Slow Performance of vendor-supported app - resolved by DBCC FREEPROCCACHE


My internal business customers use mainly commercial apps provided by vendors.

  • One of the vendor apps experience slow performance typically noticed by users on Monday. So I make sure to do daily stats update and index reorg on the DB during the week, and index rebuild on Sunday night. I use Ola Hallengren index maintenance. But performance issue persisted.
  • Vendor then requested us to run DBCC FREEPROCCACHE on Monday morning, and that does resolve the issue throughout the week.
  • For the root cause analysis, vendor said they copied the DB to their local environment and did not experience any performance issue. Thus they said the issue must be due to our local environment. I find that hard to agree with as the SQL server 2019 build is a vanilla build. No config options or flags were set, etc.
  • What analysis can I do to determine the root cause issue instead of running DBCC FREEPROCCACHE which I feel is just a band-aid? How do I know which vendor queries are at the root cause? Can I do it without specific knowledge of the vendors app code and DB schema?
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Accepted answer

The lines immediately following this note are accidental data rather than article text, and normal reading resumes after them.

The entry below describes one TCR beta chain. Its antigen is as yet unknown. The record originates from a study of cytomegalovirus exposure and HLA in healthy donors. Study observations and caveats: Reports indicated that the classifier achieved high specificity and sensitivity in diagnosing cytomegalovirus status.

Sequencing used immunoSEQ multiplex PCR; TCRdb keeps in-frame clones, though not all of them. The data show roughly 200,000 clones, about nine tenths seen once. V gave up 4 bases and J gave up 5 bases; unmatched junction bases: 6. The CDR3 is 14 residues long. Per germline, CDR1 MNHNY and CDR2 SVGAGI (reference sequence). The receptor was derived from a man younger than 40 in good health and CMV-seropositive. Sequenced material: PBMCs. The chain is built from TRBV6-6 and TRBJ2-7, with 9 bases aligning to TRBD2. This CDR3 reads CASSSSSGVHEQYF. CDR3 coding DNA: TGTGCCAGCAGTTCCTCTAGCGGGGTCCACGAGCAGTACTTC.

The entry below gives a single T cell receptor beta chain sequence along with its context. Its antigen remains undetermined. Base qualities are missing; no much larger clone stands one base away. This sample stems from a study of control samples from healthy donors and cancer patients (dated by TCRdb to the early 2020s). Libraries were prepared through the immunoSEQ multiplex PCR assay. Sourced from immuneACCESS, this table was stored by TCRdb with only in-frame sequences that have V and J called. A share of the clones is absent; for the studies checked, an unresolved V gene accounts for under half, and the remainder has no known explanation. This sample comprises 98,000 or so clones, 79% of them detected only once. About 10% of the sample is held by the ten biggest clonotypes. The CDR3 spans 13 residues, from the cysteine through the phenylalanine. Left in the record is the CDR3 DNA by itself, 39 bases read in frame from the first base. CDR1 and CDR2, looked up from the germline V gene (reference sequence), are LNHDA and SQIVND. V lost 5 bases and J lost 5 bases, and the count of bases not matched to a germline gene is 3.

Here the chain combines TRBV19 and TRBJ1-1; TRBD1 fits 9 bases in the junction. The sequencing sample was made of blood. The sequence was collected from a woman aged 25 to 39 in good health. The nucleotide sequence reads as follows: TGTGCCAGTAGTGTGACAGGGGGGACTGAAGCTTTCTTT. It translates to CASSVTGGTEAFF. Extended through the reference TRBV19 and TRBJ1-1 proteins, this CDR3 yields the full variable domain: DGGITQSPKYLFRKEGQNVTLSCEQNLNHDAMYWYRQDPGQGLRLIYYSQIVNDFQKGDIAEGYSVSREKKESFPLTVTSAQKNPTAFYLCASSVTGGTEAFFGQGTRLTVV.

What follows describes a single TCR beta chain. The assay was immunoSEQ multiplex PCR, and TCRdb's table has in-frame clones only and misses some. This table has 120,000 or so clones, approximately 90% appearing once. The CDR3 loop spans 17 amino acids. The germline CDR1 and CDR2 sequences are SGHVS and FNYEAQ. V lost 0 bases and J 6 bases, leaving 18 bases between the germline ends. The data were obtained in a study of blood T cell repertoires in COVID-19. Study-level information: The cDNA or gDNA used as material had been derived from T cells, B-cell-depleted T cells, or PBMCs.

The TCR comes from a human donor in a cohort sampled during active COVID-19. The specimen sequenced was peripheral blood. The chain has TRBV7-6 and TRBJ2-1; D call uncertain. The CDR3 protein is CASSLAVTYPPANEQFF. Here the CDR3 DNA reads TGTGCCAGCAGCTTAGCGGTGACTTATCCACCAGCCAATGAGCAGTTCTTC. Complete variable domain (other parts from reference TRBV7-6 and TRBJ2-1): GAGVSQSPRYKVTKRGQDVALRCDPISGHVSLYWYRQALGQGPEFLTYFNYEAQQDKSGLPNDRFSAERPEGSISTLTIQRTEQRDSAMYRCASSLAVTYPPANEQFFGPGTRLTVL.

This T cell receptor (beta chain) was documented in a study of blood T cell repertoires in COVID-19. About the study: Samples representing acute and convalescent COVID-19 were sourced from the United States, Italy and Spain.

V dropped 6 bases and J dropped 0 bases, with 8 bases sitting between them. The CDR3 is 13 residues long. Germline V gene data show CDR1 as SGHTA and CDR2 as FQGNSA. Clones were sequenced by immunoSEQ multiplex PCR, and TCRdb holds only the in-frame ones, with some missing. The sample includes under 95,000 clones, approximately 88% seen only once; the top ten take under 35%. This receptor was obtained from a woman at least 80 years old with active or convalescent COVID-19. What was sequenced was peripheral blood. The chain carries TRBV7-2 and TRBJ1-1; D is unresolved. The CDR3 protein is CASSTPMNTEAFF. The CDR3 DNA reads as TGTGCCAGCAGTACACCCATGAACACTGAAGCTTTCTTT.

1. Erland Sommarskog 72,236 Reputation points MVP

    As you might have already grasped, the reason DBCC FREEPROCCACHE helped is that this way you threw out all query plans. This means that the plans for all queries had to be recompiled.

    When SQL Server compiles a plan, it looks at the values of the parameters and use them as guidance when building the plan. This is known as parameter sniffing. Often this is beneficiary, but sometimes it can backfire, and if a query gets optimised for an atypical value, you can be stuck with bad performance of one query.

    Thankfully, SQL Server 2019 comes with a very good tool for troubleshooting these kind of issues. Issue this command:


    The next day, or a couple of hours the next day, go to Object Explorer and find the database. You should now find a node Query Store, with a couple of options. I will not say too much, but leave it to your own to explore them. Here you can find which are your slowest query etc. While I myself prefer to run queries against the Query Store tables , the UI still has a lot to offer.

    But, wait, there is more! Say that you find all of a sudden a query has started top the tops by far at the same time as the user has started to complain how slow everything is. You can now force the plan from yesterday to restore performance in an instant.

    One thing that can be a little tricky for Query Store is how much size you need. The default for SQL 2019 is 1GB if memory serves. Data is by default retained for 30 days. But depending on the workload, 1GB may not be enough. This is something you should monitor, and if Query Store becomes read-only, increase the size.

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